Why it’s now or never for Škoda’s Rally2 rivals

Entry lists are being flooded with Škodas in 2022, and that's before its new version hits the special stages


Few things are universally agreed upon in rallying. Everyone has their own agenda. But one opinion is widely held: Rally2 has been a roaring success.

A half dozen manufacturers – not counting the independent efforts that gave birth to R5 versions of the Proton Iriz, Mitsubishi Mirage and Toyota Etios – have built customer programs in the bustling category that is now the backbone of continental and national championships worldwide. There are over 1000 of these cars scattered across the globe.

But those halcyon days of anyone-can-win competition in the second tier are beginning to look like they’re fading away in the rearview mirror.

Take a look at recent WRC2 and European Rally Championship entry lists. What do you see? A sea of green. Škoda Fabia Rally2 evos are everywhere.


It’s not head and shoulders above the rest in Rally2 in terms of pure performance. But the fastest privateer drivers in the world are voting with their wallets and swapping their green banknotes for a green car.

Thanks to the incredibly hard-working folks over at eWRC, we have more than just empirical evidence for this. We have data. And that data will have the folks at Mladá Boleslav smiling from ear to ear.

Škoda’s Fabia Rally2 evo has more rally starts, the highest win rate and the lowest rate of retirement of any Rally2 car in 2022.

Car Starts Win % Podium % Ret %
Škoda Fabia Rally2 evo 323 36.8% 29.1% 8.7%
Volkswagen Polo GTI R5 160 25.9% 37.5% 16.9%
Ford Fiesta Rally2 123 21.0% 20.3% 19.5%
Citroën C3 Rally2 107 20.7% 25% 19.6%
Hyundai i20 N Rally2 36 25% 41.7% 11.1%

It’s all starting to look a bit glum for the chasing pack. And what’s worse for them is Škoda is on the verge of replacing its all-conquering Fabia with a third-generation version.

Resting on laurels has been quickly dismissed as a valid approach. Kris Meeke and Andreas Mikkelsen are the lead test drivers for the new car. And Škoda has put the thing in a wind tunnel to corroborate its findings from computational fluid dynamics testing.

“We gave aerodynamics even more attention than we already did with the current rally car,” says Lukáš Vojík, one of the aerodynamicists in the Škoda technical department. “The main development target was higher downforce, at the same time enhancing the overall aerodynamic efficiency of the car.“

The outcome? Škoda claim this Fabia has twice as much downforce as the old car. Given it’s been put in a wind tunnel to make sure the numbers weren’t poorly calibrated nonsense – and there was a recently completed test on the high-speed asphalt of Spain – that’s unlikely to be an embellishment on its part.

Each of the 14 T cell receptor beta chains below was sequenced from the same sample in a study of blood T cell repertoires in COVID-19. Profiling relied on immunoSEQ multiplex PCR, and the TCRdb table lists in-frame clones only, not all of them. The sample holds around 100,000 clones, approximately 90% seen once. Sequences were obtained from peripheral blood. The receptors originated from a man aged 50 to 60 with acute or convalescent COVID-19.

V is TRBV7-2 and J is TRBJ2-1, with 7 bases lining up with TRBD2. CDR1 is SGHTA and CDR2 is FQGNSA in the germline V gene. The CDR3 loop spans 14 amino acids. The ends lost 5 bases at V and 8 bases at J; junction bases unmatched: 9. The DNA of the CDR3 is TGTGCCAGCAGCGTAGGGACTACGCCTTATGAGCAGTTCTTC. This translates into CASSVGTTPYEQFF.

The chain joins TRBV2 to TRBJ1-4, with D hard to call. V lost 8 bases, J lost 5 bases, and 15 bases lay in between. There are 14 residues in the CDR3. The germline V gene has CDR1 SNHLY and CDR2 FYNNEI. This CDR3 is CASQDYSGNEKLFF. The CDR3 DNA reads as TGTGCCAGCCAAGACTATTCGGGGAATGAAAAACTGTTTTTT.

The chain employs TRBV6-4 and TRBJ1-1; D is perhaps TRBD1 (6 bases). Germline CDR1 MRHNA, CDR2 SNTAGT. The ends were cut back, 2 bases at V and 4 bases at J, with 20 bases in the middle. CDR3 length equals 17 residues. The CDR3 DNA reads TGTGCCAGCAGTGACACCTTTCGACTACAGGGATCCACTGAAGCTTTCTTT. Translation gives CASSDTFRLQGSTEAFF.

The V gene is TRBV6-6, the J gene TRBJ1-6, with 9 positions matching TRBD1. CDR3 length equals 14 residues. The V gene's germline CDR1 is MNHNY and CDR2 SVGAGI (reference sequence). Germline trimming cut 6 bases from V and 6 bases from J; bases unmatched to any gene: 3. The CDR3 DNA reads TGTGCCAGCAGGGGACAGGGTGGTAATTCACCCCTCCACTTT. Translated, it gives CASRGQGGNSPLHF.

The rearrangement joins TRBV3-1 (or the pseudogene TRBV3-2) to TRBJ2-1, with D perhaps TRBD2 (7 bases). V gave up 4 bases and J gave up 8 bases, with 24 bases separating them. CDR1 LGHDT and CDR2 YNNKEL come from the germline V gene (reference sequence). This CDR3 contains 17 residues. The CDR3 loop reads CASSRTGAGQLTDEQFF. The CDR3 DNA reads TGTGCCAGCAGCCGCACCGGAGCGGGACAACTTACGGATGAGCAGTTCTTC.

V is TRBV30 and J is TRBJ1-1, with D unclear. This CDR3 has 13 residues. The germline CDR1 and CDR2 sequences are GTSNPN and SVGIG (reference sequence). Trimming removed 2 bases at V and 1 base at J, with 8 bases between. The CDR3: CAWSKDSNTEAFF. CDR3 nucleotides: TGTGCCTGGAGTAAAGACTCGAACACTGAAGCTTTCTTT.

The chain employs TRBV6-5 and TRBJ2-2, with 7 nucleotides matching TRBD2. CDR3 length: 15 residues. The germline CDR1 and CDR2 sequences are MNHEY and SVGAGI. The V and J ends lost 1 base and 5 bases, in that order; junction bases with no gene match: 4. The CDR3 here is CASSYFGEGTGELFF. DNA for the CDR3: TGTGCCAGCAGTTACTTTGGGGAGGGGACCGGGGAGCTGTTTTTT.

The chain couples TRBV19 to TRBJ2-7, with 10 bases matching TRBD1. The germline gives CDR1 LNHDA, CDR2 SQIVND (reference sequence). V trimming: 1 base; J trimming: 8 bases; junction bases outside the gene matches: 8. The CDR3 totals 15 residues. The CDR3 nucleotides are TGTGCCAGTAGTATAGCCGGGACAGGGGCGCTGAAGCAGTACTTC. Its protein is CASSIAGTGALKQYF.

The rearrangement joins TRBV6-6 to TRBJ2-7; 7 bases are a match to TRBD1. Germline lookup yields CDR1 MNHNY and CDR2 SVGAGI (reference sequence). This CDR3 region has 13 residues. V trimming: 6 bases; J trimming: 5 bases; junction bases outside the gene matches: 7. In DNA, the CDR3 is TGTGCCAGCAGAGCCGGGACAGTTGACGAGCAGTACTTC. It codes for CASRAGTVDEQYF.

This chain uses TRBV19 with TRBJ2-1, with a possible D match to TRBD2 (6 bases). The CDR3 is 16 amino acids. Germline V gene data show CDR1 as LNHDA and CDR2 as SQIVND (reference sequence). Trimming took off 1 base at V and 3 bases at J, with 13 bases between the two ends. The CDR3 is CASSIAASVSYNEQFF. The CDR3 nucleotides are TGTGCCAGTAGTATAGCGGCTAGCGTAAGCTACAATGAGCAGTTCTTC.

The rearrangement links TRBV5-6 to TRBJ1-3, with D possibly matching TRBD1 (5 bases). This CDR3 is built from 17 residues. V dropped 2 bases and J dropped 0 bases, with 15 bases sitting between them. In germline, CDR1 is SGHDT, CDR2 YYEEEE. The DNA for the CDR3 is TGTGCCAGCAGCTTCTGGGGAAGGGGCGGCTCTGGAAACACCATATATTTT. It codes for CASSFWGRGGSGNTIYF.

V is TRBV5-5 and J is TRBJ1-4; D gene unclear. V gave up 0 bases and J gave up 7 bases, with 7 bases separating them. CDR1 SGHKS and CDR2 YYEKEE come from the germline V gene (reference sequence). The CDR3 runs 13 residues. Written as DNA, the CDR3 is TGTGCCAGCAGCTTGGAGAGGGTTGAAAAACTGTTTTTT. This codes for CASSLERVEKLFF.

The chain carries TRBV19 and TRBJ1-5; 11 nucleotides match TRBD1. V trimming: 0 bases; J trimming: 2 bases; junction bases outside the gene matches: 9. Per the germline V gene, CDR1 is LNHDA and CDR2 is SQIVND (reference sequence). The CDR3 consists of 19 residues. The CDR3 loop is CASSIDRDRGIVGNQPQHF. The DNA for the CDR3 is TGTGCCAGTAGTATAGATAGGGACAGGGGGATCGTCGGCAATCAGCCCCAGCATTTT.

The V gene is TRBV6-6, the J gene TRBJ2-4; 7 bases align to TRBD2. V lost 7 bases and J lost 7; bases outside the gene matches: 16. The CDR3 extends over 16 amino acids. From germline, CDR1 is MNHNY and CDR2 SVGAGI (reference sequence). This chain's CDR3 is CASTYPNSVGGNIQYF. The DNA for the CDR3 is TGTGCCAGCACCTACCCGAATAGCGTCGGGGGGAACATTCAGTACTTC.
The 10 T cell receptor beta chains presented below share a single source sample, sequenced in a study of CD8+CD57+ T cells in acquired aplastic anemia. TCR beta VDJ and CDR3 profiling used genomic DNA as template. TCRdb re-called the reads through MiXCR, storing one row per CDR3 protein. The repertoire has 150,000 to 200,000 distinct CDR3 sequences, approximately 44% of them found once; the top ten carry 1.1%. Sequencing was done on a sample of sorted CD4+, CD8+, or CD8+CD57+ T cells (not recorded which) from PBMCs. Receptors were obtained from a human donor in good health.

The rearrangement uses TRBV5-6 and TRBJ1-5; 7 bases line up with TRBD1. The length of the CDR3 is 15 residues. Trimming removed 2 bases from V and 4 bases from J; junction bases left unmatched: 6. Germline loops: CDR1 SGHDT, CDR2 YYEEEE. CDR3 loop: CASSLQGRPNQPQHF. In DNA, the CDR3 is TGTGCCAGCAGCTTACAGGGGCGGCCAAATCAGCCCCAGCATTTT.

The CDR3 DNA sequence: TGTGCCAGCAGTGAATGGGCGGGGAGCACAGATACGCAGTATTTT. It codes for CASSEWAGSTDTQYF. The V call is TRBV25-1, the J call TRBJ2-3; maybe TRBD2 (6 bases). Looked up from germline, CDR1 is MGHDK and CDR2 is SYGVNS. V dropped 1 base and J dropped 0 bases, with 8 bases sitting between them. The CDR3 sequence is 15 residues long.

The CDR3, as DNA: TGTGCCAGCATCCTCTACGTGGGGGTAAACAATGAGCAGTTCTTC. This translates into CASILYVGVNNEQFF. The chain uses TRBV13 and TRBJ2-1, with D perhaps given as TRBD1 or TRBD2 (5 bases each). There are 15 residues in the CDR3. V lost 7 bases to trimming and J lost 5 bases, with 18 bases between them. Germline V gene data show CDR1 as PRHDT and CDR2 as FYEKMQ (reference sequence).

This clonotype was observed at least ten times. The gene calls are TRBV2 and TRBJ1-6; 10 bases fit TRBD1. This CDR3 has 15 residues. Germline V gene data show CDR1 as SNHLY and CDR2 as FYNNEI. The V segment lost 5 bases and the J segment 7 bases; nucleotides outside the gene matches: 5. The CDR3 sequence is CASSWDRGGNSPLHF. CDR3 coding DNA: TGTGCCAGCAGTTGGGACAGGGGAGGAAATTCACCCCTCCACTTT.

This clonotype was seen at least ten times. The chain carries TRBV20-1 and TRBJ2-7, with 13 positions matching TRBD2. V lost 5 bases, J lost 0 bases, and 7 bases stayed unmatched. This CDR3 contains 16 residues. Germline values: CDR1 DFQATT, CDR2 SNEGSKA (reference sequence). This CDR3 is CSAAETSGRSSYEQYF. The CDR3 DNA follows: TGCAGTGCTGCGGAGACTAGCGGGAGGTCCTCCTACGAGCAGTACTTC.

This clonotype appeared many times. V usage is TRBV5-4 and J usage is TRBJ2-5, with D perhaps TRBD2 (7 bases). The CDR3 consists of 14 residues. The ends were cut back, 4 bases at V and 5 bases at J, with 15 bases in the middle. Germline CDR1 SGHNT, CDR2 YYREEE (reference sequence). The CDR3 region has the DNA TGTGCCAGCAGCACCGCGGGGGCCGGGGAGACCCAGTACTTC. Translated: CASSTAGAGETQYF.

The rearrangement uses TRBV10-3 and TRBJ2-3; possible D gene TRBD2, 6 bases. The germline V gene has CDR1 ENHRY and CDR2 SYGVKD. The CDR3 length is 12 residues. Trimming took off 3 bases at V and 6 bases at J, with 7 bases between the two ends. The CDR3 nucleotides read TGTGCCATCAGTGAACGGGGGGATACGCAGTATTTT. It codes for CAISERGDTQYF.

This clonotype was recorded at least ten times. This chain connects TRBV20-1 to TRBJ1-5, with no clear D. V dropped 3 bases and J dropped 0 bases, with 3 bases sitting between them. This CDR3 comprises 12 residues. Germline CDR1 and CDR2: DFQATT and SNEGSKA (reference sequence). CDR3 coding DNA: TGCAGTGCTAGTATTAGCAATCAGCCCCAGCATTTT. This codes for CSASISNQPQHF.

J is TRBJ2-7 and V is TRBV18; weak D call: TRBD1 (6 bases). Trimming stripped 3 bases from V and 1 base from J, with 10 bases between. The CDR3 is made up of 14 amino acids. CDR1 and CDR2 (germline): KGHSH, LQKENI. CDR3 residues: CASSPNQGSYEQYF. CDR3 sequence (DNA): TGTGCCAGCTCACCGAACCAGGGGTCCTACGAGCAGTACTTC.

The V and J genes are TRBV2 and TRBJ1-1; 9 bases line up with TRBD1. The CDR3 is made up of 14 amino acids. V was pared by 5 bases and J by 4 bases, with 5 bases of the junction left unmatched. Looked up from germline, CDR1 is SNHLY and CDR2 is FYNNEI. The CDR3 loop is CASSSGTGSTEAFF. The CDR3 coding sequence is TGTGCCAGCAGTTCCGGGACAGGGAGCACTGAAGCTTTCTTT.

Škoda’s timing is also impeccable. There’s a rather specific group of people potentially on the lookout for a new car in 2023 – Volkswagen Polo GTI R5 drivers.

The Polo remains homologated for use in FIA competitions until 2025 – it’s still got some shelf life in that respect. But what hasn’t helped its longevity is Volkswagen folding its motorsport division at the end of 2020. In an ultra-competitive class like Rally2, the Volkswagen is aging a little faster than its rivals.

It's easier to set up and it's a complete tank; it takes a lot of punishment with no problems. Georg Linnamäe on the Fabia's strengths

It’s still a competitive car, for now. Egon Kaur, who’s currently the sole Polo frontrunner in a sea of Fabias competing for the Finnish national title, believes it’s “on the same level” as the current Fabia. But the question is for how much longer that will continue to be the case.

Georg Linnamäe is among the most prolific of the current Polo pedalers. He’s tied for the lead of the WRC2 Junior class and was on the podium at Rally Serras de Fafe, the European Rally Championship season opener, last month.

Though a Polo is his regular vehicle of choice, Linnamäe has also dipped his toe into the Fabia waters to see the difference – something Kaur, Oliver Solberg, Nil Solans and Nikolay Gryazin, among others, have mirrored.

“What I found was that the Fabia maybe isn’t as nice to drive completely on the limit,” Linnamäe told DirtFish.


“But on the other hand it’s easier to set up and it’s a complete tank; it takes a lot of punishment with no problems. Whereas the Polo hasn’t had as much development time, which means that it might not be as strong as the Fabia as a car. It’s not as robust.”

That’s a silver bullet for a customer car: a wider setup window and tough as nails. No wonder it’s flooding entry lists all over the place.

Volkswagen Motorsport’s demise didn’t leave Polo drivers scrambling for spares at the end of 2020 – a parts distributor was lined up ahead of time. But as each year passes, it’s going to get a little tougher to get OEM parts.

Linnamäe ponders which of the current Rally2 options might replace his Polo. You can guess which car gets mentioned first.


“There’s a new Fabia coming out; there’s rumors of Toyota bringing out its Rally2 car soon. Those cars will probably be the next step forward. We’ll have to see after this season.”

Rally2 isn’t going to be a multi-brand utopia much longer if the development war ends with a clear winner. Škoda has set out its stall and has a plan in motion to cement its place as the biggest player in Rally2 – how will its rivals respond?